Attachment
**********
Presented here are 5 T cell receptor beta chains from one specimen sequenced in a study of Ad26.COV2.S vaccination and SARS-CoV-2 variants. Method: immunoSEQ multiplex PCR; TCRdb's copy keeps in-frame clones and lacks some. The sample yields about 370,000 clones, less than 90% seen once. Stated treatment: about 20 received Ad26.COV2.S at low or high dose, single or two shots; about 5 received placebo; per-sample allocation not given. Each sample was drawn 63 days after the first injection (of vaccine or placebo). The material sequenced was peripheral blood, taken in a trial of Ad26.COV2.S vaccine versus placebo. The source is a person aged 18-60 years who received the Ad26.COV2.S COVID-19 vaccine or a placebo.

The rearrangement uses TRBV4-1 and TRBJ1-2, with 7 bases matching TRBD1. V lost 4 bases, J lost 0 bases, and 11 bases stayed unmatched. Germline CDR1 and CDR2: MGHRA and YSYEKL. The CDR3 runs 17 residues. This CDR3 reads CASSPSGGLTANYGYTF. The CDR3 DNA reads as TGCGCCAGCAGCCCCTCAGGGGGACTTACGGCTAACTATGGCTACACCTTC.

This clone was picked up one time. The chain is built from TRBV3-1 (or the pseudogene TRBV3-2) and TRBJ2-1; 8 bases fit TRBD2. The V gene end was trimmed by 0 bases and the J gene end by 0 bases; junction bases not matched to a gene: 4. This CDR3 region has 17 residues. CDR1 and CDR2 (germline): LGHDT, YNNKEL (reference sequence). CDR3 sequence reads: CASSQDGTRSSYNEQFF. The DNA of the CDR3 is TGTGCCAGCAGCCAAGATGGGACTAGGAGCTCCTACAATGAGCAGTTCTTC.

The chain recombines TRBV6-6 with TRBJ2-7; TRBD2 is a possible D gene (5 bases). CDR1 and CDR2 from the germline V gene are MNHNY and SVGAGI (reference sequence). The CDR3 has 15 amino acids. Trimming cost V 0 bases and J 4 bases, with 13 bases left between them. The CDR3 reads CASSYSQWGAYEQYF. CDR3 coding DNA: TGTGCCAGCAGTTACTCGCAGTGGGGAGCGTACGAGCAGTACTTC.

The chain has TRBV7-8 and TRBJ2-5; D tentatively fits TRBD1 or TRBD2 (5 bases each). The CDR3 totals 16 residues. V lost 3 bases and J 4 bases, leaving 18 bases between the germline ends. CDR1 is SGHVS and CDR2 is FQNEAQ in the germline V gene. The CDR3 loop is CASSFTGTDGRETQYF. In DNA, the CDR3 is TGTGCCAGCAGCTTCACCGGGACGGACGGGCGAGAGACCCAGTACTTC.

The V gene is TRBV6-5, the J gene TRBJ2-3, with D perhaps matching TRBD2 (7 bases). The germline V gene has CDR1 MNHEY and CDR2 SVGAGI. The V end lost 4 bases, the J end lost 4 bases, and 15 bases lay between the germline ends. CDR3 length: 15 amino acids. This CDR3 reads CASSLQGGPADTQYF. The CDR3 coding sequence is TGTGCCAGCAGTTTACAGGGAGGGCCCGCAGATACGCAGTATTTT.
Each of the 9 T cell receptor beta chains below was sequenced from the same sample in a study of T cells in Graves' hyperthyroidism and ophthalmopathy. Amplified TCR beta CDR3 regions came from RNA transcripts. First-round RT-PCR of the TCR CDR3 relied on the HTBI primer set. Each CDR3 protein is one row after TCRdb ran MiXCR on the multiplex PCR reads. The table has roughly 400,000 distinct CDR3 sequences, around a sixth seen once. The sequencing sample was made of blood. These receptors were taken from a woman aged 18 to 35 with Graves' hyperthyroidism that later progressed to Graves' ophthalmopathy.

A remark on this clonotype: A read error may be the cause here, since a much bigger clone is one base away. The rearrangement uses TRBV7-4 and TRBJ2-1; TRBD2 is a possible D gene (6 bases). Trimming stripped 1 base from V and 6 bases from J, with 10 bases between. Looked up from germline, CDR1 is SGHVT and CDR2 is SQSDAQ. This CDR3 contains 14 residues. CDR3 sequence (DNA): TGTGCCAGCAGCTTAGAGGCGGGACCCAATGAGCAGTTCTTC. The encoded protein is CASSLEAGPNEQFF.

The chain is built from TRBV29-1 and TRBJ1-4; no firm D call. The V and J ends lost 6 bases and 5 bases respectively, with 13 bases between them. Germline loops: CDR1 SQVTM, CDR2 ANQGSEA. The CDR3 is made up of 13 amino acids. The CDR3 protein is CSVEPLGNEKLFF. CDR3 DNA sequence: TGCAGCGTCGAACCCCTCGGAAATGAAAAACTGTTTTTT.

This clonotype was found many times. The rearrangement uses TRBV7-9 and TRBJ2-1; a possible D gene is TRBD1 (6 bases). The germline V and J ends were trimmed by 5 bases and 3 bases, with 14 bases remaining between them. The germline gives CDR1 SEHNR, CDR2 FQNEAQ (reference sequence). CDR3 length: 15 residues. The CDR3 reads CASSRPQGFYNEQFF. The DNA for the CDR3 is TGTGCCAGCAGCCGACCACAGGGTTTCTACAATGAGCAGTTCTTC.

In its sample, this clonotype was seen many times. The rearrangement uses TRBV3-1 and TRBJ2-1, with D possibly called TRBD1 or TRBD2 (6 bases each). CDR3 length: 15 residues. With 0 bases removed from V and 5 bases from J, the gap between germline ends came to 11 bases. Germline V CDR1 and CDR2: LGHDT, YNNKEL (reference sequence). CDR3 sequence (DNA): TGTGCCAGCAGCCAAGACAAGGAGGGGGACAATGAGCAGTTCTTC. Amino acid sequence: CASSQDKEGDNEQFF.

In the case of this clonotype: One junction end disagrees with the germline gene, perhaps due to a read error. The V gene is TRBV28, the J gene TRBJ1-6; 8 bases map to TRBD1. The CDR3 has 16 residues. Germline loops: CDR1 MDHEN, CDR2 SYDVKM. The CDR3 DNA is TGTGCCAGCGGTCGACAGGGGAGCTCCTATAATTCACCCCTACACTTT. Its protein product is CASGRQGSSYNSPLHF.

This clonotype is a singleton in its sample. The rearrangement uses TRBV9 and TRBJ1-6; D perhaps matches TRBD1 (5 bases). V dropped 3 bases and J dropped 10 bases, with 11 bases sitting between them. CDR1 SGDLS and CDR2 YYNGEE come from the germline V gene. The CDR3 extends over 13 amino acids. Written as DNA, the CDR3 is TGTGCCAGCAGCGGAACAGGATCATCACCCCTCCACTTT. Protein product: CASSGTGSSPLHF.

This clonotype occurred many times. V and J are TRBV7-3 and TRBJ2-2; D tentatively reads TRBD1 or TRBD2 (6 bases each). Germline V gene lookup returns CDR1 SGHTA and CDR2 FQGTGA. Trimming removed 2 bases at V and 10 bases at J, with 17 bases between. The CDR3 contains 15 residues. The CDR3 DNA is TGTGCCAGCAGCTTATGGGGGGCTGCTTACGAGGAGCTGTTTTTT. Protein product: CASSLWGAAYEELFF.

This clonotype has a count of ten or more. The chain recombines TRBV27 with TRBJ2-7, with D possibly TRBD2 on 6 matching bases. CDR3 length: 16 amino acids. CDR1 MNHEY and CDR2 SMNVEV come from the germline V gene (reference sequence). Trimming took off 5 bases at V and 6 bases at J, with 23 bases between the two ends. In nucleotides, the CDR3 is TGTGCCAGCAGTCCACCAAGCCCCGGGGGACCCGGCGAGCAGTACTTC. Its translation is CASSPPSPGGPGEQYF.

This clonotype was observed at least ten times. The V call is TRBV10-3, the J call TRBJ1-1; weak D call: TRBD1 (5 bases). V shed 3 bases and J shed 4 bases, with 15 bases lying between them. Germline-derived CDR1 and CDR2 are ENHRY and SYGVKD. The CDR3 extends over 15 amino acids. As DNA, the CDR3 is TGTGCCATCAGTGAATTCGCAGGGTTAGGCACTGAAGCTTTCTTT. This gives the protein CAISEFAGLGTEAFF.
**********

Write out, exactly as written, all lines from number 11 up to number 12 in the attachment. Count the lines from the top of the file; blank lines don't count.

In its sample, this clonotype was seen many times. The rearrangement uses TRBV3-1 and TRBJ2-1, with D possibly called TRBD1 or TRBD2 (6 bases each). CDR3 length: 15 residues. With 0 bases removed from V and 5 bases from J, the gap between germline ends came to 11 bases. Germline V CDR1 and CDR2: LGHDT, YNNKEL (reference sequence). CDR3 sequence (DNA): TGTGCCAGCAGCCAAGACAAGGAGGGGGACAATGAGCAGTTCTTC. Amino acid sequence: CASSQDKEGDNEQFF.

In the case of this clonotype: One junction end disagrees with the germline gene, perhaps due to a read error. The V gene is TRBV28, the J gene TRBJ1-6; 8 bases map to TRBD1. The CDR3 has 16 residues. Germline loops: CDR1 MDHEN, CDR2 SYDVKM. The CDR3 DNA is TGTGCCAGCGGTCGACAGGGGAGCTCCTATAATTCACCCCTACACTTT. Its protein product is CASGRQGSSYNSPLHF.